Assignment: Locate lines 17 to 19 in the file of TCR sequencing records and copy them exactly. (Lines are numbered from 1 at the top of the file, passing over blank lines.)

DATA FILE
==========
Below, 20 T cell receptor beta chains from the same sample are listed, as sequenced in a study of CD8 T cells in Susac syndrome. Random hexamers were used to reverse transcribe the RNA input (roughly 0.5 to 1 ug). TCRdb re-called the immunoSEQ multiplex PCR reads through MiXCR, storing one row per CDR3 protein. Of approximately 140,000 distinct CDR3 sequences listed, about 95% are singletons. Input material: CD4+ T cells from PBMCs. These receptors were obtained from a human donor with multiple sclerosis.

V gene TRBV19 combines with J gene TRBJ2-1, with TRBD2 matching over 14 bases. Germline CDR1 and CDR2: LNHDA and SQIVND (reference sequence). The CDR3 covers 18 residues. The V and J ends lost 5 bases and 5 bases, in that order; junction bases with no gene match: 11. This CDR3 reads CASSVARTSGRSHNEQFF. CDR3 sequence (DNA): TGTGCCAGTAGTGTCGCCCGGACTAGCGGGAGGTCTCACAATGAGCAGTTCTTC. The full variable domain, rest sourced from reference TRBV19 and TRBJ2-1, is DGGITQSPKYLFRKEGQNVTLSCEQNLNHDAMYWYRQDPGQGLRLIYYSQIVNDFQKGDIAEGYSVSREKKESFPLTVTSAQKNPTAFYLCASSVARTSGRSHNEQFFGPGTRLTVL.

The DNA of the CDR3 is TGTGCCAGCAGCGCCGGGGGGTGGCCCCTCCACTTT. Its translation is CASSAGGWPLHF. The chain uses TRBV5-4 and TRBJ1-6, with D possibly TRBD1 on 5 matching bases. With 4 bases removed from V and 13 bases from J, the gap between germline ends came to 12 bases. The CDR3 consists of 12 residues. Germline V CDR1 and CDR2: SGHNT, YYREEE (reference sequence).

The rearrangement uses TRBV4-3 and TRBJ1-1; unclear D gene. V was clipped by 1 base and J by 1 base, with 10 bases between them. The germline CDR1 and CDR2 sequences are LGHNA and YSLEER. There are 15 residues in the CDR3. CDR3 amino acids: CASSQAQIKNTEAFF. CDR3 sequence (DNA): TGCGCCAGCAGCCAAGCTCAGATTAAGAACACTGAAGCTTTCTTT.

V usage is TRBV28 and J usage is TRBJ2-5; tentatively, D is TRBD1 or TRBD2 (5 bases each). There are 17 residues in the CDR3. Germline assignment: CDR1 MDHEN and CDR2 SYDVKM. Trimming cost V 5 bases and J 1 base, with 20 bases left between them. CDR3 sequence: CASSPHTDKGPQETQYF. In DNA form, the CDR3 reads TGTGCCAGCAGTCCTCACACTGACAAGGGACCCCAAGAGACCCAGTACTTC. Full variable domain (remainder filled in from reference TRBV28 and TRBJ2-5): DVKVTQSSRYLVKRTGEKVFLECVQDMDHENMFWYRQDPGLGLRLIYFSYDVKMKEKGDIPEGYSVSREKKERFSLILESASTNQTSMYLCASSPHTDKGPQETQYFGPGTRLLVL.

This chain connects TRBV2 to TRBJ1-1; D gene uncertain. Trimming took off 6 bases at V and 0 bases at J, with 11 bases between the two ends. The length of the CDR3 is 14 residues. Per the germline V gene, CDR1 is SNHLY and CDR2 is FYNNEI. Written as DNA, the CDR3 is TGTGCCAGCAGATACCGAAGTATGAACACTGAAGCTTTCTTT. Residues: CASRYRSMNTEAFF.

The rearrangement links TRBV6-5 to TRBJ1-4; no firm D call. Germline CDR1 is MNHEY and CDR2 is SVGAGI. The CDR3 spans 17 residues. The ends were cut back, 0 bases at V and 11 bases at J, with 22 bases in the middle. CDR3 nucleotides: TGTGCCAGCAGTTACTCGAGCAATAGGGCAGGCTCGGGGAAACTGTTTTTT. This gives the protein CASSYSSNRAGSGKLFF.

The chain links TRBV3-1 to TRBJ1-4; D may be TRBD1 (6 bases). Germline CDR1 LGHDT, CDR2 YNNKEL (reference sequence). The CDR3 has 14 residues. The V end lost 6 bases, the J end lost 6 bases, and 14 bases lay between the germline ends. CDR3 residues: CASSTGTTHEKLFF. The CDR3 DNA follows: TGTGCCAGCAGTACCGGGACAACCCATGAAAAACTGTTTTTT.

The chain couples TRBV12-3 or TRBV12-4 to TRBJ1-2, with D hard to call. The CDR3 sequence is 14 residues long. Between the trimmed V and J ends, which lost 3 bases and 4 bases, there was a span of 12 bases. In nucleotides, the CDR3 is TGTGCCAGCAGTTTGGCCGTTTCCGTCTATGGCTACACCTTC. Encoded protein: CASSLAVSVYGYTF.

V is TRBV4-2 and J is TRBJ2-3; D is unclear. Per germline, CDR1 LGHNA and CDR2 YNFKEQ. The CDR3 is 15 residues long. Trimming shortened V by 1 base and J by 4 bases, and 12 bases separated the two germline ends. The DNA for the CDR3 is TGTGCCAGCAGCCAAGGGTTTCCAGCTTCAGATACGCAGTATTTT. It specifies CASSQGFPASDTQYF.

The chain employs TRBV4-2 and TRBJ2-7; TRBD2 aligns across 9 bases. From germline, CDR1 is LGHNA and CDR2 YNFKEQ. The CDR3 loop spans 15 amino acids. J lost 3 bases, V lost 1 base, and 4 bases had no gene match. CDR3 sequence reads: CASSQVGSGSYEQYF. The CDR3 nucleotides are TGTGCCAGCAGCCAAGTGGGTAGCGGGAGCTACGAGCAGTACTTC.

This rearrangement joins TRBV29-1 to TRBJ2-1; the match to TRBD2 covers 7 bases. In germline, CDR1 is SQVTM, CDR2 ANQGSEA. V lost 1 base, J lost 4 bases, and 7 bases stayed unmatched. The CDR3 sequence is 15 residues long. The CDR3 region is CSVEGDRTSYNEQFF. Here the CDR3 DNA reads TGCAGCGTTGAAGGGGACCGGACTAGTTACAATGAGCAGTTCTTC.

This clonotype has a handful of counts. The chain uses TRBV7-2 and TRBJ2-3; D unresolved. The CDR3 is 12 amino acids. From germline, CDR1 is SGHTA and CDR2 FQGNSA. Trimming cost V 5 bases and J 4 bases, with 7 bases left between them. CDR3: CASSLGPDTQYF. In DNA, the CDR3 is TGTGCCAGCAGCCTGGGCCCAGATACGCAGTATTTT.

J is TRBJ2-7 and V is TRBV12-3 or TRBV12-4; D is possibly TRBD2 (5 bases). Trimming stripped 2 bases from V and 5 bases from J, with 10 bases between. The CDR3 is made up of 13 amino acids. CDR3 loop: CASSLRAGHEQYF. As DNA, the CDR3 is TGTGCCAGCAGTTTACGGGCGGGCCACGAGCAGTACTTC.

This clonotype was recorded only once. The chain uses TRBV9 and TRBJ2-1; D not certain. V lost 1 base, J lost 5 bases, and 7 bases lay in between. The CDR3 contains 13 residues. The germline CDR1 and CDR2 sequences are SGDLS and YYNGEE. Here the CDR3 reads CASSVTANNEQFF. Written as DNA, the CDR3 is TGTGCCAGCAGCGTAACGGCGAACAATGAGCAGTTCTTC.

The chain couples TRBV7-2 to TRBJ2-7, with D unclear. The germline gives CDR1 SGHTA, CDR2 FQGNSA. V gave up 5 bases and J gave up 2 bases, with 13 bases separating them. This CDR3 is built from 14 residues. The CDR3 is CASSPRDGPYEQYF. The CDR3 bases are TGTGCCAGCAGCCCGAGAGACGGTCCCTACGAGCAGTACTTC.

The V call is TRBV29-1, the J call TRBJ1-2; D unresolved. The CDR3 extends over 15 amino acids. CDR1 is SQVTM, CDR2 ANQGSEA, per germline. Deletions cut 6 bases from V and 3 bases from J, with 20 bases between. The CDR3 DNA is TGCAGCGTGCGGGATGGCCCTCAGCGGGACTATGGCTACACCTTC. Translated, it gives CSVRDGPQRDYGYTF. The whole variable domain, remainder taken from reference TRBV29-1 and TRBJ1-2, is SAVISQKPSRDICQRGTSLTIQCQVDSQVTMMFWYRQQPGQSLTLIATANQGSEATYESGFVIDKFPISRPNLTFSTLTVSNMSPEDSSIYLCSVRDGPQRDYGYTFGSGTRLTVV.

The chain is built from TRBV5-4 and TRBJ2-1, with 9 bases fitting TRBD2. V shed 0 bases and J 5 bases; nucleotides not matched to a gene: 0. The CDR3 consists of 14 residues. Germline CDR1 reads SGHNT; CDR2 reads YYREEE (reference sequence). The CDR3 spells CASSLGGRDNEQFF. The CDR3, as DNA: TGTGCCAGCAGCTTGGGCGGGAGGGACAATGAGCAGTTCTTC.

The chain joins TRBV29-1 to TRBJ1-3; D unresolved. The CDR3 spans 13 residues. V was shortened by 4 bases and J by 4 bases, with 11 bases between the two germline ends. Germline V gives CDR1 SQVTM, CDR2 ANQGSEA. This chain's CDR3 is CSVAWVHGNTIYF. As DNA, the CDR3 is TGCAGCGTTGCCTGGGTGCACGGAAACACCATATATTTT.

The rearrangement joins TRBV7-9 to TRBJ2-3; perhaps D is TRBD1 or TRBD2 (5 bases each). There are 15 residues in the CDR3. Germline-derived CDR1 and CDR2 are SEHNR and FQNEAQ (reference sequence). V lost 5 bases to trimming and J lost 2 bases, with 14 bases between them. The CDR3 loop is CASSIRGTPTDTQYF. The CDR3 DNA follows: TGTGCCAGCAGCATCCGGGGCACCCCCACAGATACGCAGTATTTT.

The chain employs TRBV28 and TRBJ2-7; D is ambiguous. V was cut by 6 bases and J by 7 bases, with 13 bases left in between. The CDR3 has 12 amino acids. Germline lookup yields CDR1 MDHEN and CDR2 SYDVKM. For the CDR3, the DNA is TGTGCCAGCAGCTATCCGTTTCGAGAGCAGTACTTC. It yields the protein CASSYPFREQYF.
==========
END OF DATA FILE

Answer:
The V call is TRBV29-1, the J call TRBJ1-2; D unresolved. The CDR3 extends over 15 amino acids. CDR1 is SQVTM, CDR2 ANQGSEA, per germline. Deletions cut 6 bases from V and 3 bases from J, with 20 bases between. The CDR3 DNA is TGCAGCGTGCGGGATGGCCCTCAGCGGGACTATGGCTACACCTTC. Translated, it gives CSVRDGPQRDYGYTF. The whole variable domain, remainder taken from reference TRBV29-1 and TRBJ1-2, is SAVISQKPSRDICQRGTSLTIQCQVDSQVTMMFWYRQQPGQSLTLIATANQGSEATYESGFVIDKFPISRPNLTFSTLTVSNMSPEDSSIYLCSVRDGPQRDYGYTFGSGTRLTVV.

The chain is built from TRBV5-4 and TRBJ2-1, with 9 bases fitting TRBD2. V shed 0 bases and J 5 bases; nucleotides not matched to a gene: 0. The CDR3 consists of 14 residues. Germline CDR1 reads SGHNT; CDR2 reads YYREEE (reference sequence). The CDR3 spells CASSLGGRDNEQFF. The CDR3, as DNA: TGTGCCAGCAGCTTGGGCGGGAGGGACAATGAGCAGTTCTTC.

The chain joins TRBV29-1 to TRBJ1-3; D unresolved. The CDR3 spans 13 residues. V was shortened by 4 bases and J by 4 bases, with 11 bases between the two germline ends. Germline V gives CDR1 SQVTM, CDR2 ANQGSEA. This chain's CDR3 is CSVAWVHGNTIYF. As DNA, the CDR3 is TGCAGCGTTGCCTGGGTGCACGGAAACACCATATATTTT.